Welsh Assembly

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Monday, 12 July 2010

On yer bike..

Seldom has macro-economic and monetary policy been more divisive or interesting. From 1997 to 2007 New Labour adhered to the basic orthodoxies of Thatcherism. Keeping inflation low is paramount. The need to cut was not there because of a seemingly ever-growing economy, so the cruelest excessives of Thatcherism were largely avoided.

But economics ‘got interesting’ with the collapse of AIG and Lehman Brothers. Every one from Carol Vordeman to Barry Chuckle had an opinion on the Sub-prime mortgage crisis Fiscal and Monetary Stimulus were the new economic school of thought. John Maynard Keynes was the new Friedrich Hayek, von Mises and Milton Friedman rolled into into one (okay I promise I will stop soon). Even America accepted the need for a more keynesian approach encorporating the largest stimulus package of all developed countries. The irony is that since then, the USA, the country which prides itself on economic liberalism and fiscal conservatism, now appears isolated in the world in its support for an interventionist economic policy whilst the so called progressives here in Europe are beginning to wage slash and burn austerity policies that will make Russell Brand’s latest summer film appear to be a valhalla of escapism .

‘Public Service Announcement’ does not pretend to possess the powers of economic foresight that Vince Cable has recently been dispossesed of (though we certainly are pretentious enough to refer ourselves in the third person). But when Nobel Prize winning economist Paul Krugman warns that austerity measures in Europe will lead to a ‘third depression’ and former Bank of England policy maker Danny Blanchflower says ‘draconian cuts’ will plunge Britain into a ‘double dip recession’, I listen (and change what person i’m referring to this blog in).

Just this week ‘The Guardian’ revelaed leaked government statistics that project the coalition government’s budget will cost 1.3 million jobs (200,000 a year) over the Parliament and an amazing 700,000 of these in the private sector! The much promised private sector recovery still waiting in the wings longer than young adults of my age have waited for Toy Story 3 to succeed Toy Story 2 ( it took 11 years!!). This promise of a magical private sector recovery (aided by Professor Dumbledore’s School of Witchcraft and Monetary policy) does not add up. Unlike the thinkings or Richard Littlejohn and Melanie Phillips, the private and public sectors are not two simplistic divergent universes, where one is productive and efficient and the other is full of bureaucrats, occuping non-jobs and organizing post it notes and paper clips. The private sector needs a strong public sector to safeguard the recovery of the economy as a whole, to gain contracts from the state and to ensure that those who jobs in the public sector survive the bloodbath of ‘efficiency savings’ have enough capital and purchasing power to keep growth in the private sector and put money back into the economy.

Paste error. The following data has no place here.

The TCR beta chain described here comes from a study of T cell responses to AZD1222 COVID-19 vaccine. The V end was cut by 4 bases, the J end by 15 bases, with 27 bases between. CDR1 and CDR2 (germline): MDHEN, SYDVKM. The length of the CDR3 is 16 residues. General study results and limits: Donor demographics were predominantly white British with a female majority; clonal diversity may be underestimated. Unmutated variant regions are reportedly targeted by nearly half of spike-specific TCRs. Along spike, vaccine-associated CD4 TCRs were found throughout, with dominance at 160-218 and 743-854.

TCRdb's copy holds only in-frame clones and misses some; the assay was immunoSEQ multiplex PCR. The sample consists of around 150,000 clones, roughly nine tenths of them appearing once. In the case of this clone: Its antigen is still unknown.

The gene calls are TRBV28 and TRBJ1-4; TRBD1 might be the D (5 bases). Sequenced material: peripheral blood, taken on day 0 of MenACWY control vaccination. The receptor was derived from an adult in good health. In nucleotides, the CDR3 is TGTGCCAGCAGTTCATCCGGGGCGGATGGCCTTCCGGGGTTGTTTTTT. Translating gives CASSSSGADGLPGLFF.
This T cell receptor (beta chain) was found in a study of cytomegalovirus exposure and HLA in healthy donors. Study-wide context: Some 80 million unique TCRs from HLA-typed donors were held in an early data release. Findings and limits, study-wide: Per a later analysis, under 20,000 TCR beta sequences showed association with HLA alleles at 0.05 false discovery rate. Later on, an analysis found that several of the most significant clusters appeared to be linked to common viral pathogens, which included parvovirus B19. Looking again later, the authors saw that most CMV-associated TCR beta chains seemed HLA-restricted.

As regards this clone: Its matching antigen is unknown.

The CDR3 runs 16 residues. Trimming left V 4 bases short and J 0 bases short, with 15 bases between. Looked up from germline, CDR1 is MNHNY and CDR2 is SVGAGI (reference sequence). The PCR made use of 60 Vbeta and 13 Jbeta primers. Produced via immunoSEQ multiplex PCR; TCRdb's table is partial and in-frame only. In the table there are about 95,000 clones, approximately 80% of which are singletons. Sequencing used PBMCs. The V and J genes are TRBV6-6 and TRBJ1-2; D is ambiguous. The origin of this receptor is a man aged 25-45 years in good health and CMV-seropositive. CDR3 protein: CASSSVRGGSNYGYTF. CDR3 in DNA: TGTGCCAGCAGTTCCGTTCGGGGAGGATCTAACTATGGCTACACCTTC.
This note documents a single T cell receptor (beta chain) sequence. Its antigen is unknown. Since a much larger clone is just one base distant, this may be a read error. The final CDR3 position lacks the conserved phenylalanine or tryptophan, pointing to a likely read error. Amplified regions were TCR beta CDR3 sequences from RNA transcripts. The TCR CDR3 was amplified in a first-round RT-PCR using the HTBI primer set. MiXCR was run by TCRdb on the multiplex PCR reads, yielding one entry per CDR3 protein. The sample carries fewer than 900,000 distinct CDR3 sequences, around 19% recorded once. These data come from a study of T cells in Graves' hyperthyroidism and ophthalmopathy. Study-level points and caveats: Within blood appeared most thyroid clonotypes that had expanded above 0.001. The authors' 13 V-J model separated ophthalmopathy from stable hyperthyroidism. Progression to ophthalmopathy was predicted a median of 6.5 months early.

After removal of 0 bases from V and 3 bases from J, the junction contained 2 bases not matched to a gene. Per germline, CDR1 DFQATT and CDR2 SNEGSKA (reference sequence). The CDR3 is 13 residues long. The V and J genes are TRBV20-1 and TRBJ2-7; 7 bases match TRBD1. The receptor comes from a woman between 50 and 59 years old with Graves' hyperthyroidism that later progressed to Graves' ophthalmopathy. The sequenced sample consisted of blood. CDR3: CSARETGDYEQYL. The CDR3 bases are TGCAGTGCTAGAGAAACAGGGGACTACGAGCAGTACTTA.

The humblest student of economics knows, without having to delve into the nuances of theory, that rising unemployment will lower our productivity, lower our output and at the same time increase the welfare bill and thus increase the swelling deficit (which is the non-sensical reason for these swingeing cuts). It is not merely because of a social conscience we must oppose so much potential being thrown onto the scrap-heap of society, but also from a economic sense, that unemployment is not ‘a price worth paying.’

By Dominic Turner

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